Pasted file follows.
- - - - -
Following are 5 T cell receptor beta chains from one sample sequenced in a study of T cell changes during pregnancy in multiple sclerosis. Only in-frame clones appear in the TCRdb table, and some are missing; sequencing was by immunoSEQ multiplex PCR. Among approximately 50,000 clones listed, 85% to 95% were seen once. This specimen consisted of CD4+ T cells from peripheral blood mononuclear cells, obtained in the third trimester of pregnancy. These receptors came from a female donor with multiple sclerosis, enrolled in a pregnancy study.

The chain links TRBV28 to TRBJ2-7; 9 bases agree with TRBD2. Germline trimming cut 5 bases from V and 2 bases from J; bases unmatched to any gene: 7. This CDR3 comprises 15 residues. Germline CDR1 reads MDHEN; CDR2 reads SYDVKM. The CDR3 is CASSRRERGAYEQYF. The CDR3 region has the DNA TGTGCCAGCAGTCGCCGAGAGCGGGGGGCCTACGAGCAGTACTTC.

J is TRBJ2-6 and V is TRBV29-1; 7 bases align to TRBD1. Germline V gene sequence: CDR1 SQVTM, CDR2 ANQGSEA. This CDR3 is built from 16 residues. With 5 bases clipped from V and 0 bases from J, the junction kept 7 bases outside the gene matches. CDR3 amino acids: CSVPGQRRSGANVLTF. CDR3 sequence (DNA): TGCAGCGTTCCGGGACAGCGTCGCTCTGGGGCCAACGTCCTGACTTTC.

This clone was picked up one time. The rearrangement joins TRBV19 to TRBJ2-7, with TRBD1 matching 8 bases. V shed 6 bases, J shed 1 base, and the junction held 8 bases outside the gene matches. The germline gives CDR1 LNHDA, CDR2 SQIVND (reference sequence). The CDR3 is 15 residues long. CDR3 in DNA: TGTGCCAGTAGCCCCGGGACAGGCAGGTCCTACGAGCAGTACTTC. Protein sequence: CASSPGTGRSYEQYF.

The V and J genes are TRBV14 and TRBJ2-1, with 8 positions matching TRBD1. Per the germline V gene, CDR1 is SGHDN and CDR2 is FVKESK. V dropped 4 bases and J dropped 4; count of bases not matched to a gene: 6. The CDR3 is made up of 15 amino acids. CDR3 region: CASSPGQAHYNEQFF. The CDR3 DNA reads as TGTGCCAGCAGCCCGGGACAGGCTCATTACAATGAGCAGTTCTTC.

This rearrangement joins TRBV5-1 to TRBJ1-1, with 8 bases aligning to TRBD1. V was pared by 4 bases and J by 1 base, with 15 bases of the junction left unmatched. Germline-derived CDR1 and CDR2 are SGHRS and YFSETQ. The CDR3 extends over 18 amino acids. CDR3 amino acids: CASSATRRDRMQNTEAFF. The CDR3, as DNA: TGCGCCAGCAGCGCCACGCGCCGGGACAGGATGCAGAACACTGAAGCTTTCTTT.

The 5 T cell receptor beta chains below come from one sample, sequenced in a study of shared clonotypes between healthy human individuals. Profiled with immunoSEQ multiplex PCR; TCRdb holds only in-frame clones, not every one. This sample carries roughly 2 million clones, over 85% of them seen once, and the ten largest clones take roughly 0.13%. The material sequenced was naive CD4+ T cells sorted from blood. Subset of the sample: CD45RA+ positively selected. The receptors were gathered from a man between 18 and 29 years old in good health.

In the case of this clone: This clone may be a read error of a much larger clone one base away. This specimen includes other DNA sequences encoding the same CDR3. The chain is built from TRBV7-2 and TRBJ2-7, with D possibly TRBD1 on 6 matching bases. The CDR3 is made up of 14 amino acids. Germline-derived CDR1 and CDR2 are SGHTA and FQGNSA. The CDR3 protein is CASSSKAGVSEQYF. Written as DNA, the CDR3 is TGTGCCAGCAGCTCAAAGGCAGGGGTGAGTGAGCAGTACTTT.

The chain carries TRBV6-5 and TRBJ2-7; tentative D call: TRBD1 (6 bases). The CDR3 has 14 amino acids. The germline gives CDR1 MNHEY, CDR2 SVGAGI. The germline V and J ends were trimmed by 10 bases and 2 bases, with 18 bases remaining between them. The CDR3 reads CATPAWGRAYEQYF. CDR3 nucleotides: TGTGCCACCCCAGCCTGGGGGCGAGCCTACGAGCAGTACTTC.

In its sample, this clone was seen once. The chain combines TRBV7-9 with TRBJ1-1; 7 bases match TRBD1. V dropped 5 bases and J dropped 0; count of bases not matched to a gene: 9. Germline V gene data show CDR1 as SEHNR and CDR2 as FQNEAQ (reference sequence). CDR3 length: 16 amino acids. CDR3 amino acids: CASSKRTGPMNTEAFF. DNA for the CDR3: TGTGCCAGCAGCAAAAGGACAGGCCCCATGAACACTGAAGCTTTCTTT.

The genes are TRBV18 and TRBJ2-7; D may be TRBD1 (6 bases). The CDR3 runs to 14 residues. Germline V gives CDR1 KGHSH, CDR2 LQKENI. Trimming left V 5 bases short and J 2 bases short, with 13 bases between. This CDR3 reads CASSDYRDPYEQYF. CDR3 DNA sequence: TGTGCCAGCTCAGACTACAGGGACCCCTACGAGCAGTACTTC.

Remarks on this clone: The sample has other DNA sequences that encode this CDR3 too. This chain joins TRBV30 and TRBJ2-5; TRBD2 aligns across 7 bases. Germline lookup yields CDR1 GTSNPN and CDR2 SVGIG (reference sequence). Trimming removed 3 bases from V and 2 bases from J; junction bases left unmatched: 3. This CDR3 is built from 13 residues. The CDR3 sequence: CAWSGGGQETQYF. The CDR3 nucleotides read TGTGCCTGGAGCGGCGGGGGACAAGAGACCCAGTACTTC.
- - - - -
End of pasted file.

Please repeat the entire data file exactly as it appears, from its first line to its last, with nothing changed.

Following are 5 T cell receptor beta chains from one sample sequenced in a study of T cell changes during pregnancy in multiple sclerosis. Only in-frame clones appear in the TCRdb table, and some are missing; sequencing was by immunoSEQ multiplex PCR. Among approximately 50,000 clones listed, 85% to 95% were seen once. This specimen consisted of CD4+ T cells from peripheral blood mononuclear cells, obtained in the third trimester of pregnancy. These receptors came from a female donor with multiple sclerosis, enrolled in a pregnancy study.

The chain links TRBV28 to TRBJ2-7; 9 bases agree with TRBD2. Germline trimming cut 5 bases from V and 2 bases from J; bases unmatched to any gene: 7. This CDR3 comprises 15 residues. Germline CDR1 reads MDHEN; CDR2 reads SYDVKM. The CDR3 is CASSRRERGAYEQYF. The CDR3 region has the DNA TGTGCCAGCAGTCGCCGAGAGCGGGGGGCCTACGAGCAGTACTTC.

J is TRBJ2-6 and V is TRBV29-1; 7 bases align to TRBD1. Germline V gene sequence: CDR1 SQVTM, CDR2 ANQGSEA. This CDR3 is built from 16 residues. With 5 bases clipped from V and 0 bases from J, the junction kept 7 bases outside the gene matches. CDR3 amino acids: CSVPGQRRSGANVLTF. CDR3 sequence (DNA): TGCAGCGTTCCGGGACAGCGTCGCTCTGGGGCCAACGTCCTGACTTTC.

This clone was picked up one time. The rearrangement joins TRBV19 to TRBJ2-7, with TRBD1 matching 8 bases. V shed 6 bases, J shed 1 base, and the junction held 8 bases outside the gene matches. The germline gives CDR1 LNHDA, CDR2 SQIVND (reference sequence). The CDR3 is 15 residues long. CDR3 in DNA: TGTGCCAGTAGCCCCGGGACAGGCAGGTCCTACGAGCAGTACTTC. Protein sequence: CASSPGTGRSYEQYF.

The V and J genes are TRBV14 and TRBJ2-1, with 8 positions matching TRBD1. Per the germline V gene, CDR1 is SGHDN and CDR2 is FVKESK. V dropped 4 bases and J dropped 4; count of bases not matched to a gene: 6. The CDR3 is made up of 15 amino acids. CDR3 region: CASSPGQAHYNEQFF. The CDR3 DNA reads as TGTGCCAGCAGCCCGGGACAGGCTCATTACAATGAGCAGTTCTTC.

This rearrangement joins TRBV5-1 to TRBJ1-1, with 8 bases aligning to TRBD1. V was pared by 4 bases and J by 1 base, with 15 bases of the junction left unmatched. Germline-derived CDR1 and CDR2 are SGHRS and YFSETQ. The CDR3 extends over 18 amino acids. CDR3 amino acids: CASSATRRDRMQNTEAFF. The CDR3, as DNA: TGCGCCAGCAGCGCCACGCGCCGGGACAGGATGCAGAACACTGAAGCTTTCTTT.

The 5 T cell receptor beta chains below come from one sample, sequenced in a study of shared clonotypes between healthy human individuals. Profiled with immunoSEQ multiplex PCR; TCRdb holds only in-frame clones, not every one. This sample carries roughly 2 million clones, over 85% of them seen once, and the ten largest clones take roughly 0.13%. The material sequenced was naive CD4+ T cells sorted from blood. Subset of the sample: CD45RA+ positively selected. The receptors were gathered from a man between 18 and 29 years old in good health.

In the case of this clone: This clone may be a read error of a much larger clone one base away. This specimen includes other DNA sequences encoding the same CDR3. The chain is built from TRBV7-2 and TRBJ2-7, with D possibly TRBD1 on 6 matching bases. The CDR3 is made up of 14 amino acids. Germline-derived CDR1 and CDR2 are SGHTA and FQGNSA. The CDR3 protein is CASSSKAGVSEQYF. Written as DNA, the CDR3 is TGTGCCAGCAGCTCAAAGGCAGGGGTGAGTGAGCAGTACTTT.

The chain carries TRBV6-5 and TRBJ2-7; tentative D call: TRBD1 (6 bases). The CDR3 has 14 amino acids. The germline gives CDR1 MNHEY, CDR2 SVGAGI. The germline V and J ends were trimmed by 10 bases and 2 bases, with 18 bases remaining between them. The CDR3 reads CATPAWGRAYEQYF. CDR3 nucleotides: TGTGCCACCCCAGCCTGGGGGCGAGCCTACGAGCAGTACTTC.

In its sample, this clone was seen once. The chain combines TRBV7-9 with TRBJ1-1; 7 bases match TRBD1. V dropped 5 bases and J dropped 0; count of bases not matched to a gene: 9. Germline V gene data show CDR1 as SEHNR and CDR2 as FQNEAQ (reference sequence). CDR3 length: 16 amino acids. CDR3 amino acids: CASSKRTGPMNTEAFF. DNA for the CDR3: TGTGCCAGCAGCAAAAGGACAGGCCCCATGAACACTGAAGCTTTCTTT.

The genes are TRBV18 and TRBJ2-7; D may be TRBD1 (6 bases). The CDR3 runs to 14 residues. Germline V gives CDR1 KGHSH, CDR2 LQKENI. Trimming left V 5 bases short and J 2 bases short, with 13 bases between. This CDR3 reads CASSDYRDPYEQYF. CDR3 DNA sequence: TGTGCCAGCTCAGACTACAGGGACCCCTACGAGCAGTACTTC.

Remarks on this clone: The sample has other DNA sequences that encode this CDR3 too. This chain joins TRBV30 and TRBJ2-5; TRBD2 aligns across 7 bases. Germline lookup yields CDR1 GTSNPN and CDR2 SVGIG (reference sequence). Trimming removed 3 bases from V and 2 bases from J; junction bases left unmatched: 3. This CDR3 is built from 13 residues. The CDR3 sequence: CAWSGGGQETQYF. The CDR3 nucleotides read TGTGCCTGGAGCGGCGGGGGACAAGAGACCCAGTACTTC.